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Colonial Policy: Volume II The Dutch East Indies by Dr. A. D. A. Kat De Angelino (auth.)

By Dr. A. D. A. Kat De Angelino (auth.)

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Clive Day is inclined to make the policy of Van der Capellen, and especially his jealous refusal to admit private Western enterprise, almost equally responsible with Van den Bosch, the father of that system. This conception is not altogether unjustified. By refusing to admit private Western enterprise, notwithstanding the proclamation of freedom of trade and agriculture for the Javanese, contact with world markets was prevented, a system of communications could not be developed and the population was delivered to a few gross exploiters, themselves mostly of Javanese origin.

Cit. p. 75. Dr. de Haan (op. cit. p. 339*) points out that in the pe· riod of the Company the Regent already drew a portion of the religious taxes and receipts. ") Ct. Pronk, op. cit. p. 4-19, for the organisation of the administrative bodies from 1808 to 1900. THE ADMINISTRATIVE SYSTEM 39 ters. A few regions in Java still remained for some time Assistant Residencies, but most had already become Residencies. In 1866 the main administrative units acquired the rank of Residencies. The further sub-division into smaller administrative units under Assistant Residents with their own administrative divisions was of great importance (Stbl.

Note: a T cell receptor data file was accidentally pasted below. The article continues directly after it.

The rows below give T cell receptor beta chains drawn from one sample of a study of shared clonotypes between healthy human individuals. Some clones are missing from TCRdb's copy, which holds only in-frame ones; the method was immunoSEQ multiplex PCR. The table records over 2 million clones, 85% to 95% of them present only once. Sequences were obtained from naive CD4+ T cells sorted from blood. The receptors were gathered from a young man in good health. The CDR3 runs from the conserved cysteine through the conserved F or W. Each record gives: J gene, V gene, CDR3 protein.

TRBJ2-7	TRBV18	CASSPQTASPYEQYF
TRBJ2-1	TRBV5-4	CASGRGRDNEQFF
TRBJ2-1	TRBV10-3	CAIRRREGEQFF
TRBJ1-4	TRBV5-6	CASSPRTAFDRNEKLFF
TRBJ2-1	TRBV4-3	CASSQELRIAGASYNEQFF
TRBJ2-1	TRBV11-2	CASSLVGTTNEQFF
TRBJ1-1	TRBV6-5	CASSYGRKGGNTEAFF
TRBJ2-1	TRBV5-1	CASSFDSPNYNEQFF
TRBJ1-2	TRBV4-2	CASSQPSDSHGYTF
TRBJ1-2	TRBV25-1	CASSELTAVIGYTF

All this, as Clive Day remarks, had to be accomplished in a country where scarcely one village headman could read or write. As there was no money for the staff and the administration necessitated by this plan, the Residents sought in vain for the surveyors and collectors they needed. It is unnecessary to relate the details of this well meant reform. In this as in other matters Raffles's great merit should be sought in his pointing the way which it was for his successors to follow, and this merit is not decreased by the fact that, as Clive Day remarks, there never was a system the execution of which was further removed from the plans of its originator.

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